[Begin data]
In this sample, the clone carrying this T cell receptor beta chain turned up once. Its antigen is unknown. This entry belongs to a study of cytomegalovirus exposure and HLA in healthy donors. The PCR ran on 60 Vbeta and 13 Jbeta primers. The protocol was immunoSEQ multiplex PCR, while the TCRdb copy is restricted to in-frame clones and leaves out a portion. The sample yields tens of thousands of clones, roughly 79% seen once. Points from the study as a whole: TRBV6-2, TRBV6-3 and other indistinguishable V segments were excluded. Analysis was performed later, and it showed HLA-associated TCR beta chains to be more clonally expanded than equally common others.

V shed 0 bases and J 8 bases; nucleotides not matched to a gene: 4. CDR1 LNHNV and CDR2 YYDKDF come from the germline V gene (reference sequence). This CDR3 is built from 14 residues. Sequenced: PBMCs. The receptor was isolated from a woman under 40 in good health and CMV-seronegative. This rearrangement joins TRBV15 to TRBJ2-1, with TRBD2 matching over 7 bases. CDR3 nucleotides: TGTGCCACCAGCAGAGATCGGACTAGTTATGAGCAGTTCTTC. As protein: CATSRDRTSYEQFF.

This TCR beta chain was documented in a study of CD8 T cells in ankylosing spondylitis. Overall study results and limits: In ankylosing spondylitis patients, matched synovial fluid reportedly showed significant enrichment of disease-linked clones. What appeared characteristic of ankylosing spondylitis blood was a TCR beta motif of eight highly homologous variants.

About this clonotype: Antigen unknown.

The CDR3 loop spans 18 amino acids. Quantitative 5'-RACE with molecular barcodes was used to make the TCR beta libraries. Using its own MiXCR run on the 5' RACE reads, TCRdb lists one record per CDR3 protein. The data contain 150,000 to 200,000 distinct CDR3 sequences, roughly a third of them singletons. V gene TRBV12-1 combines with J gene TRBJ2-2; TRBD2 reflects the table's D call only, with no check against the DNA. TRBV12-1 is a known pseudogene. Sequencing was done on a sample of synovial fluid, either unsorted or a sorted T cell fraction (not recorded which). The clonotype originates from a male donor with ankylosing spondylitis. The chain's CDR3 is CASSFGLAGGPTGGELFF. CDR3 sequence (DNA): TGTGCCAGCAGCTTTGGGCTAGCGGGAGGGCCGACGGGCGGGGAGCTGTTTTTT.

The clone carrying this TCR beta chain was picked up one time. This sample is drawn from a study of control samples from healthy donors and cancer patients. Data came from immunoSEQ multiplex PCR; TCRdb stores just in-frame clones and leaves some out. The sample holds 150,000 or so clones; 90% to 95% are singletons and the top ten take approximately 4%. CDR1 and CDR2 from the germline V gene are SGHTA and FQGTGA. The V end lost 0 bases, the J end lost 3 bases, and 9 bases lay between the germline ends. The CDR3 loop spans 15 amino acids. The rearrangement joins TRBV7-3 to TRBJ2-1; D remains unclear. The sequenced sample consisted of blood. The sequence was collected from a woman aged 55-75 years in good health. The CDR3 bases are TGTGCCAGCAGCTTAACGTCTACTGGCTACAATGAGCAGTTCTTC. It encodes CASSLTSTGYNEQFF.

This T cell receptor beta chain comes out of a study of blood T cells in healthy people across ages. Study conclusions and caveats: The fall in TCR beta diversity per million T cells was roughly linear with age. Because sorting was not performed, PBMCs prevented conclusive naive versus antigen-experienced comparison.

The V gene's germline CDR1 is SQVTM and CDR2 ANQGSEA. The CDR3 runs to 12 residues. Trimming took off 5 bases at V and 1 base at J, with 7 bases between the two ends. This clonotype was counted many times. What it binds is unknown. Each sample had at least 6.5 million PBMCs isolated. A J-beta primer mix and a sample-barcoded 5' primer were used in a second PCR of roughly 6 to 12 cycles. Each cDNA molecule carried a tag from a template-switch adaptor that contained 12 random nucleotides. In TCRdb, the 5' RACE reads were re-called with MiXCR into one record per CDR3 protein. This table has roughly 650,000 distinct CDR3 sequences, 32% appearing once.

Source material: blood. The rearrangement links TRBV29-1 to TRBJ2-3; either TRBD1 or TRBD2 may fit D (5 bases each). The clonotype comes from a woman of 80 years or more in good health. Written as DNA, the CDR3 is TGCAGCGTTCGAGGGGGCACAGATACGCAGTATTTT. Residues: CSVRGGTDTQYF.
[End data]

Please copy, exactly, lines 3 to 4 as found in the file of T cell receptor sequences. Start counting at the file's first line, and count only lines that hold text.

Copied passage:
This TCR beta chain was documented in a study of CD8 T cells in ankylosing spondylitis. Overall study results and limits: In ankylosing spondylitis patients, matched synovial fluid reportedly showed significant enrichment of disease-linked clones. What appeared characteristic of ankylosing spondylitis blood was a TCR beta motif of eight highly homologous variants.

About this clonotype: Antigen unknown.